69th Pennsylvania Infantry

 

"The Musician"

(Image .. Courtesy of Gallon Historical Art - Gettysburg, PA)

 

 

        The Commanding Officers of the 69th  Infantry were Cols., Joshua T. Owen, Dennis O'Kane, William Davis, Lieut.-Cols., Dennis O'Kane, John Devereux, Martin Tschudy James Duffy, William Davis, James O'Reilly, Majs., John Devereux, Martin Tschudy, James Duffy, William Davis, Patrick S. Tinen, James O'Reilly, John McHugh.

        The 69th Regiment, mostly composed of men from Philadelphia, with a few from Schuylkill County, was mustered into the U. S. Service on Aug. 19, 1861, for three years. Its colonel had commanded the 24th Regiment in the three months, service, and most of the members were Irishmen, robust and of fine physique. On Sept. 17, 1861, it left the state for Washington, and remained in the vicinity of the capital engaged in the work of fortification and routine duties until Feb. 22, 1862.

        In Oct. 1861, it was assigned to The Famous Philadelphia Brigade - Col. E. D. Baker, Stone's division, Banks' army. Col. Baker was killed at Ball's Bluff, and Gen. W. W. Burns assumed command of the brigade, Gen. Sedgwick at the same time superseding Gen. Stone. In February 1862, it was presented with a Green Flag by the citizens of Philadelphia. When it moved on the Peninsular campaign its brigade was designated the 2nd of the 2nd Division, 2nd Corps under Gen. Sumner. In this campaign it shared in the siege of Yorktown; was engaged with small loss at Fair Oaks, Virginia; was hotly engaged at the Peach Orchard and Savage Station losing 2 killed, 6 wounded, and 9 prisoners, behaved with great gallantry at Charles City cross-roads' and was complimented by Gen. Hooker for making "the first successful bayonet charge of the war." Its loss here was7 killed, 22 wounded and 5 captured.

        It was again in action at Malvern Hill, then moved to Centerville, Gen. Howard taking command of the brigade. It suffered a small loss at Chantilly but was heavily engaged at Antietam losing 3 officers and 18 men killed, 3 officers and 54 men wounded, and I officer and 9 men prisoners. It skirmished at Snicker's gap in October, and on Nov. 15, went into camp at Falmouth, where Col. Owen was promoted to Brigadier General and Lieut.-Col. O'Kane became Colonel. It lost heavily at Fredericksburg, where it behaved with its usual gallantry. It was not actively engaged at Chancellorsville, but skirmished lightly at Thoroughfare Gap and at Haymarket in June 1863, and arrived at Gettysburg at the close of the first day on July 1, 1863. Its losses during the next two days were enormous. Of  258 officers and men who went into action, it lost 6 officers and 32 men killed, 7 officers and 76 men wounded, and 2 officers and 16 men prisoners, a total of 143. Both Col. O'Kane and Lieut.-Col. Tschudy were among the killed. After joining in the pursuit of Lee's army into Virginia, it was variously employed in the ensuing fall operations in reconnaissance's, guard and picket duties, and shared in the Mine Run campaign with some loss.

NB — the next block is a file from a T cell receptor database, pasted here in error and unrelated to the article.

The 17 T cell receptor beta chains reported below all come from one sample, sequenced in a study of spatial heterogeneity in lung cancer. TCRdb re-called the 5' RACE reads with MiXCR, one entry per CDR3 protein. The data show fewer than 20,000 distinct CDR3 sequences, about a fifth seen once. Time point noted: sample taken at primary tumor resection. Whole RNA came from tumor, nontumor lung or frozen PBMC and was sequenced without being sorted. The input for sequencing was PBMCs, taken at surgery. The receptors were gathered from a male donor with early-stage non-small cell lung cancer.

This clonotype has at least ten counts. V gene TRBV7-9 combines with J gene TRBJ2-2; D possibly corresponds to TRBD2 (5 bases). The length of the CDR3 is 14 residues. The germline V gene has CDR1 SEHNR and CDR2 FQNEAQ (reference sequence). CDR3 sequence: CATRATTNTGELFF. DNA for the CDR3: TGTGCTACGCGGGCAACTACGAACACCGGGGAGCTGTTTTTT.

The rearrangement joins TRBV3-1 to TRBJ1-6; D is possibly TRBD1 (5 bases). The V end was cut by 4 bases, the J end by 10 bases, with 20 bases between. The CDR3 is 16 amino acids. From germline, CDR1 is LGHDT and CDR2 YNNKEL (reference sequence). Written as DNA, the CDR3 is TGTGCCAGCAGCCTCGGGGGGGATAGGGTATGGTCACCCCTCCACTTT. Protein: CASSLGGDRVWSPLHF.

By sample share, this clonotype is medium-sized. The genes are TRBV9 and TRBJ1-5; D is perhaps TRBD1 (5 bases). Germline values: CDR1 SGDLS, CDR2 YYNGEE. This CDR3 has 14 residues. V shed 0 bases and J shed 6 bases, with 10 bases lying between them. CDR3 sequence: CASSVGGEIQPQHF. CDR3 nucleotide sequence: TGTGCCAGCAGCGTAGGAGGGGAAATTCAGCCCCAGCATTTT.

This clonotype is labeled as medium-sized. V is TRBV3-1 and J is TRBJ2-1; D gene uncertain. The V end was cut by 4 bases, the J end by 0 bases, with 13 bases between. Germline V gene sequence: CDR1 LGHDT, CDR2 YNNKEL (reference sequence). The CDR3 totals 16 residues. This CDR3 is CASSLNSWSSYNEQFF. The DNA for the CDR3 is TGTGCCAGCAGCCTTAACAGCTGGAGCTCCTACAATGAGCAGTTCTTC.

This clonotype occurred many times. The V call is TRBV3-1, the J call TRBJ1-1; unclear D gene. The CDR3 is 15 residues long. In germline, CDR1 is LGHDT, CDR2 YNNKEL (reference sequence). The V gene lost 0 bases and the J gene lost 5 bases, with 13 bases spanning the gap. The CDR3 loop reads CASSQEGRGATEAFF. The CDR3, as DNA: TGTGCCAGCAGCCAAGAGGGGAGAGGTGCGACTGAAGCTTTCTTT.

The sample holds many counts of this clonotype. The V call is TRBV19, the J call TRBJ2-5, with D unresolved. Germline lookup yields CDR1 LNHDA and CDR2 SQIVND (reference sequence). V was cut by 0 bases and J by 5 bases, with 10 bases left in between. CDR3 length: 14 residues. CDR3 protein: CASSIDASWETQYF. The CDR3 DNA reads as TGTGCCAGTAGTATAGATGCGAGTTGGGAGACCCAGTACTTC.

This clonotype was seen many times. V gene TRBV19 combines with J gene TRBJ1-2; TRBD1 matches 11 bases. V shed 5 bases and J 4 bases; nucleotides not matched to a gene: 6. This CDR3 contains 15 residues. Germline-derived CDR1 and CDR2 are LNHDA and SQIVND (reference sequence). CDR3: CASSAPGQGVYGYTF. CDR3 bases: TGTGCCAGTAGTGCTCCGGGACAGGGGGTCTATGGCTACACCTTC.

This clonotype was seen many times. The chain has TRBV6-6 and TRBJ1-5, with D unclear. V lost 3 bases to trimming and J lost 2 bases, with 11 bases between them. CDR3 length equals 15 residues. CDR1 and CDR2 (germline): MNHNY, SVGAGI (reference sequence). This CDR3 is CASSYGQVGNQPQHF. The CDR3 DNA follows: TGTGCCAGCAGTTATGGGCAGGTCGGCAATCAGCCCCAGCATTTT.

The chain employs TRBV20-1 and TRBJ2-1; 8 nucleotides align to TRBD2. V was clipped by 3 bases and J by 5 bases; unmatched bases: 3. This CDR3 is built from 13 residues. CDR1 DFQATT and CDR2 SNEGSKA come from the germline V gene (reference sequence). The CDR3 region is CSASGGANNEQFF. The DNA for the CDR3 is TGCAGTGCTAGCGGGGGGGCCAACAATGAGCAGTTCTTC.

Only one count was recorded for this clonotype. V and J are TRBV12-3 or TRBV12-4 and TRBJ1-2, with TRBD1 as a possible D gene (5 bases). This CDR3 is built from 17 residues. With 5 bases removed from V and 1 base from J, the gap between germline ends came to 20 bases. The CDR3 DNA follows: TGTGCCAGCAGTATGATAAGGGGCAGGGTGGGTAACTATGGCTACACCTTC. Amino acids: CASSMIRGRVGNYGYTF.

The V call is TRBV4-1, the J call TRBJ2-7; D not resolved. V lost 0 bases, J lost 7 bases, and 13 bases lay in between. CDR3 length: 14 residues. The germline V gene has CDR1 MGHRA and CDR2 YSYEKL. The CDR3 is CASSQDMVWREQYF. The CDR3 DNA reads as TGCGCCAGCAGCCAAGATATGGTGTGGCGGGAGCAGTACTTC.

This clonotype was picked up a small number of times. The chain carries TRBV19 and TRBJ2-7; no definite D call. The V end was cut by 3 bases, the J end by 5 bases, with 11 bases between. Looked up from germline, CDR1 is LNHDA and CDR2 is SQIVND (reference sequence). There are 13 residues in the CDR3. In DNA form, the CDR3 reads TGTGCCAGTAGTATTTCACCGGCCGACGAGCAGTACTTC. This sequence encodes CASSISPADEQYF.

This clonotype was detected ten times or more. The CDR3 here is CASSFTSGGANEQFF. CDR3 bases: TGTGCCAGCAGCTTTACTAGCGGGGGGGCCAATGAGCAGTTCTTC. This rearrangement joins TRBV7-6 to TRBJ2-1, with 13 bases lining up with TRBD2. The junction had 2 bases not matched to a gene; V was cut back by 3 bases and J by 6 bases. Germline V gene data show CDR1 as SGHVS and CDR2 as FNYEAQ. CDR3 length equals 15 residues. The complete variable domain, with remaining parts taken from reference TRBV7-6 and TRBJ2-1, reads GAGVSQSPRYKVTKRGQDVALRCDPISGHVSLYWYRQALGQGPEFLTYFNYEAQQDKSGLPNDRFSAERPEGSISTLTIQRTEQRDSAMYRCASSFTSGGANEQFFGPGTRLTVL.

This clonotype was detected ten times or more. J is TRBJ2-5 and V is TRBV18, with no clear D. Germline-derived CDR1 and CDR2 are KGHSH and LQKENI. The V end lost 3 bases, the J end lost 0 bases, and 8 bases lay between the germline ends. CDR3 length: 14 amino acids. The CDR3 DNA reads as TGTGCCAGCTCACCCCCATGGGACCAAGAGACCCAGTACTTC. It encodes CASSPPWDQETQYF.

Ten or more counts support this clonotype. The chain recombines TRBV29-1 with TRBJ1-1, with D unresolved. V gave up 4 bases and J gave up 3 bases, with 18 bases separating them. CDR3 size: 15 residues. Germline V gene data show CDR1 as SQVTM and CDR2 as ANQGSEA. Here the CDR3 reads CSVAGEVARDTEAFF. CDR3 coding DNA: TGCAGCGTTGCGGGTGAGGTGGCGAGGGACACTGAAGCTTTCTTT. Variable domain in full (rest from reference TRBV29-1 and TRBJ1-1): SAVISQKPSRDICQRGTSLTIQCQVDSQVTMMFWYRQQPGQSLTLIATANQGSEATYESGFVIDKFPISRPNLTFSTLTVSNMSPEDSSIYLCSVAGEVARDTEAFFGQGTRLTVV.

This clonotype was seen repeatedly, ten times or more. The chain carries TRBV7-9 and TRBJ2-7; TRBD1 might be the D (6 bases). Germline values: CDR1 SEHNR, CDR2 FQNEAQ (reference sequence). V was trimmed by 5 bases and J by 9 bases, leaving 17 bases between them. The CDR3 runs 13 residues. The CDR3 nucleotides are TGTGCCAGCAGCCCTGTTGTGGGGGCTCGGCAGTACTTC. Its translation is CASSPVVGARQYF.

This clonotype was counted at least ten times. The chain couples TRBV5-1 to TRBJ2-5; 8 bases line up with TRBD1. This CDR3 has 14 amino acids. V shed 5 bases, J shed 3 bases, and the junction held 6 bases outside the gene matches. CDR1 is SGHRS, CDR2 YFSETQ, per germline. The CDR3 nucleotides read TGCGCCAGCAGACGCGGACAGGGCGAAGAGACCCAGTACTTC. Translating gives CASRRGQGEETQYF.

Winter quarters were established at Stevensburg, where the veterans who had reenlisted were given the usual furlough in March, 1864, and were presented with a new Green Flag in Philadelphia, the old one being deposited in Independence Hall. In May 1864, it moved on the spring campaign; was heavily engaged at the Wilderness, Po River, Spottsylvania, where Lieut. McAnally of Co. D captured a stand of colors in a hand-to-hand encounter, the North Anna, Totopotomoy and Cold Harbor, where the return of the veterans together with the recruits, brought the regimental strength up to 300. It crossed the James River on June 14, and was immediately brought under fire; lost heavily a week later on the Jerusalem Plank Road; was in reserve at the explosion of the mine on July 30, supported the cavalry at Reams' Station in August; was heavily engaged there on the 25th, Col. Davis being among the wounded; suffered severely at Hatcher's Run in October, fought at Dabney's Mills on Feb. 5, 1865; and led the assault on the Petersburg Works on March 25, carrying and holding a portion of the intrenchments. On the 29th, it started on the final campaign, being engaged at Jetersville and High Bridge, and was at Clover Hill when the surrender was announced. It was finally mustered out at Ball's Cross-Roads, opposite Washington.

 

 

"Proudly dedicated to the Soldiers & Musicians of the 69th Pennsylvania .. and my Philadelphia Irish Ancestry"

 

Presented by:

Helen Marie Melly More

Marlborough, Massachusetts

July 2, 2012

 

"With my sincerest appreciation to the following Artists"

 

Background Music:  Ancient Irish Air .. "The Moreen"

Courtesy of and sequenced by .. Barry Taylor & John Renfro Davis

 

Image Acknowledgment .. "The Musician"

Gallon Historical Art

9 Steinwehr Ave. - Gettysburg, PA  17325

 

Other Acknowledgments:

Civil War Research & Genealogy Database

Eclipse Digital Imaging

Irish in the Civil War - Flag Library

 

 

Please select any portion of the following  underlined   Chapters:

 

Civil War  - Pennsylvania Regiments

The Blue Uniform         My Family  ..   A Call to Arms          "Dear Mother" ...  1862 Letter             A Proper Burial

Roll of Honor ... Our Fallen Lads            The Drummer Boy           Medal of Honor - Sgt. Pursell  

104th PA Regiment        Battle of Fair Oaks         69th PA - Irish Brigade of Philadelphia

72nd PA - Sgt. George Leidy Hess

"The Gettysburg Address"

"Dear Mrs. Bixby" ... 1864 Letter - President Lincoln

From the Halls of Montezuma - U.S. Marine Corps

"Pledge of Allegiance"

My name is ... "Old Glory"

September 11, 2001  .. "Let's roll"

 

 

Return to Home Base

 

E-Mail to Helen More